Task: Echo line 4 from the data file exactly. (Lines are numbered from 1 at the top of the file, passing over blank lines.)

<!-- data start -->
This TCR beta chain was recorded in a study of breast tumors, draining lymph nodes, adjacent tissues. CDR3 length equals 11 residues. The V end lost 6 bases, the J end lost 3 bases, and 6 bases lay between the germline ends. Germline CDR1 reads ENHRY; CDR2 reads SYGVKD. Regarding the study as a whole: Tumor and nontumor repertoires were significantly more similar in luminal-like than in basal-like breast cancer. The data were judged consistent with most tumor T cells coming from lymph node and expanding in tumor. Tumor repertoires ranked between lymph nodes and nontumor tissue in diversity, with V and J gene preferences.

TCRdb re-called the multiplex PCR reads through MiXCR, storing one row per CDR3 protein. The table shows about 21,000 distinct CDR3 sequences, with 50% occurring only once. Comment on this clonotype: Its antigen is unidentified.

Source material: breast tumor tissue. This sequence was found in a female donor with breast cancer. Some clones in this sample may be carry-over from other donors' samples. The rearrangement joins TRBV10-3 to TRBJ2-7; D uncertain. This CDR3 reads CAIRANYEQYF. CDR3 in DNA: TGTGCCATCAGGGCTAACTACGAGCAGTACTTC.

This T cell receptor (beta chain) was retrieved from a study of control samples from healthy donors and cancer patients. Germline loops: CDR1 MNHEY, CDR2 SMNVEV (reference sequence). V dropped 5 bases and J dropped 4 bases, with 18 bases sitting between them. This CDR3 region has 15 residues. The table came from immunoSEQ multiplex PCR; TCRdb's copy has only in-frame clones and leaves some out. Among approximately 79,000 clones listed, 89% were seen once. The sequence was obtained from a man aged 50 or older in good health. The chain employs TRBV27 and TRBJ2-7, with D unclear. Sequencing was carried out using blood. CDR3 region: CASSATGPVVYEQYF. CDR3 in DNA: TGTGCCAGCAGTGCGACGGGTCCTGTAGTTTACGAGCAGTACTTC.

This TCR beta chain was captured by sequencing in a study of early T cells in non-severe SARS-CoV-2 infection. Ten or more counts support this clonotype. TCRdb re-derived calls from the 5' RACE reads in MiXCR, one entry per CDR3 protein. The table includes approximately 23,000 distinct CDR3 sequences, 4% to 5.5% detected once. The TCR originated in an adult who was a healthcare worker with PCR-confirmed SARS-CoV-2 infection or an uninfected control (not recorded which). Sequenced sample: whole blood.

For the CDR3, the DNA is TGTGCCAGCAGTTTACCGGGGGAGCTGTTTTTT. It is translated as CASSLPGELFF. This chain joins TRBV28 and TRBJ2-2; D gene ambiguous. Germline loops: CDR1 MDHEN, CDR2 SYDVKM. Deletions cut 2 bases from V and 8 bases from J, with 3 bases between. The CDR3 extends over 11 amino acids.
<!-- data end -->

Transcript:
This T cell receptor (beta chain) was retrieved from a study of control samples from healthy donors and cancer patients. Germline loops: CDR1 MNHEY, CDR2 SMNVEV (reference sequence). V dropped 5 bases and J dropped 4 bases, with 18 bases sitting between them. This CDR3 region has 15 residues. The table came from immunoSEQ multiplex PCR; TCRdb's copy has only in-frame clones and leaves some out. Among approximately 79,000 clones listed, 89% were seen once. The sequence was obtained from a man aged 50 or older in good health. The chain employs TRBV27 and TRBJ2-7, with D unclear. Sequencing was carried out using blood. CDR3 region: CASSATGPVVYEQYF. CDR3 in DNA: TGTGCCAGCAGTGCGACGGGTCCTGTAGTTTACGAGCAGTACTTC.